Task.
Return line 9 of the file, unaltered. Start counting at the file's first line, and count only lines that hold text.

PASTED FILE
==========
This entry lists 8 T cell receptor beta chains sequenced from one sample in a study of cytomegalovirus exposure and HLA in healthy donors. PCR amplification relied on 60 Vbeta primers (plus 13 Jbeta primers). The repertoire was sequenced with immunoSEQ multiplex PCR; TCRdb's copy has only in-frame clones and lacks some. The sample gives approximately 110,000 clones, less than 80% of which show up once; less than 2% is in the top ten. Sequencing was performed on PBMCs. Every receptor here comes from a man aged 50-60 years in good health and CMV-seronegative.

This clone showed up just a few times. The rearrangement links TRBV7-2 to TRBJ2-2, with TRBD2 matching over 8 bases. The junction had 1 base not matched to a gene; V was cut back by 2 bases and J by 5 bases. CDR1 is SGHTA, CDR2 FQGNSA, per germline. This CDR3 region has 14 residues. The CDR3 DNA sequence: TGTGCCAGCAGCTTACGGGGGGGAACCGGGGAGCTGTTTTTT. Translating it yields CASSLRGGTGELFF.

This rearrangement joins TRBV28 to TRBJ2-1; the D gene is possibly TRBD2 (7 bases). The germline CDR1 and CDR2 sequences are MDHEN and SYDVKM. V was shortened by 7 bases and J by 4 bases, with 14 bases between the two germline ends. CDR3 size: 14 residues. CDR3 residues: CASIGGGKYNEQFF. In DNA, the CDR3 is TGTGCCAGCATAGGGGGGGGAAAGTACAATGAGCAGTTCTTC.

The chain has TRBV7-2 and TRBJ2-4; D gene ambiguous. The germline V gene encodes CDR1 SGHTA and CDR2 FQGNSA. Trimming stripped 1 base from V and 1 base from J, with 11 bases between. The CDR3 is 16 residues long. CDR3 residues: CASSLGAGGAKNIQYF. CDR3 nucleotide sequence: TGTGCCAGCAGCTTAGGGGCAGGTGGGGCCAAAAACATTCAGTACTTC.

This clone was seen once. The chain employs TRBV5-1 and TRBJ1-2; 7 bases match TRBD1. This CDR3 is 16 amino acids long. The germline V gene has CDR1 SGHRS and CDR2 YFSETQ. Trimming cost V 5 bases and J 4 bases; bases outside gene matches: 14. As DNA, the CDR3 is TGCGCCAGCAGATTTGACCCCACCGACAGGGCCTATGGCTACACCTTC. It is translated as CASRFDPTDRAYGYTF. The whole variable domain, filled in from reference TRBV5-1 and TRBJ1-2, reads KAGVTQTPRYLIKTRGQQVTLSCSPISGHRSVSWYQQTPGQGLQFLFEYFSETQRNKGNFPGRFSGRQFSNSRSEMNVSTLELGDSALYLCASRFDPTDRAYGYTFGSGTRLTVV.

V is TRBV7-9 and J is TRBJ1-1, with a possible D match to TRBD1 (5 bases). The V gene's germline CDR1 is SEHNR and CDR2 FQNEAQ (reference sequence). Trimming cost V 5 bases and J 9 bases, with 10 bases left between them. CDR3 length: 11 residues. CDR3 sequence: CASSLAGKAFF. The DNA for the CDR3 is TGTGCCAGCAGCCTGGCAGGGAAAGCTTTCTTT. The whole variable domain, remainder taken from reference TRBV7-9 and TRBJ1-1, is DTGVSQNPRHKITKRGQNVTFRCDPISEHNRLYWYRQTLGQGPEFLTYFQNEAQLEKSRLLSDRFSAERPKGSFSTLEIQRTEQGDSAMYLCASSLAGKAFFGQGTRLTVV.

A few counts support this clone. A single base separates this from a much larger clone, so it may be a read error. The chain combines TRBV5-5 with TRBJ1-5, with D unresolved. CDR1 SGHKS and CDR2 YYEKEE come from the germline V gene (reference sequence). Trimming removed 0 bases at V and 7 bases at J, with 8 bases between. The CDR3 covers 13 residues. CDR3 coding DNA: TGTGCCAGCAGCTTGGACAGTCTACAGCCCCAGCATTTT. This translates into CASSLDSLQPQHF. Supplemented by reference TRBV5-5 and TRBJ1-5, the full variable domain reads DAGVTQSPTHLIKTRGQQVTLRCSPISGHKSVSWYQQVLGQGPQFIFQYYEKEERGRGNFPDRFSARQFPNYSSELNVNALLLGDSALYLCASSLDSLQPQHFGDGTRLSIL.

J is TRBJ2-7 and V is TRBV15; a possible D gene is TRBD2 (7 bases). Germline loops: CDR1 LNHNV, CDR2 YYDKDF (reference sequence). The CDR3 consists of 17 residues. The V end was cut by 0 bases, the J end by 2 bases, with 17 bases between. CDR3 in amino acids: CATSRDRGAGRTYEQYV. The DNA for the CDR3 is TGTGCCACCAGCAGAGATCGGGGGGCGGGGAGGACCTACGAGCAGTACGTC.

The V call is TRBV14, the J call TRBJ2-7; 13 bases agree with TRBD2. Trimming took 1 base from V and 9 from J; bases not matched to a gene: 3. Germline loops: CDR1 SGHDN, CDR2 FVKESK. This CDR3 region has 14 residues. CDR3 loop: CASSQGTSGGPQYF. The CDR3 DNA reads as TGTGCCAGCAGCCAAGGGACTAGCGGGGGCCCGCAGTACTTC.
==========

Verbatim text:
The V call is TRBV14, the J call TRBJ2-7; 13 bases agree with TRBD2. Trimming took 1 base from V and 9 from J; bases not matched to a gene: 3. Germline loops: CDR1 SGHDN, CDR2 FVKESK. This CDR3 region has 14 residues. CDR3 loop: CASSQGTSGGPQYF. The CDR3 DNA reads as TGTGCCAGCAGCCAAGGGACTAGCGGGGGCCCGCAGTACTTC.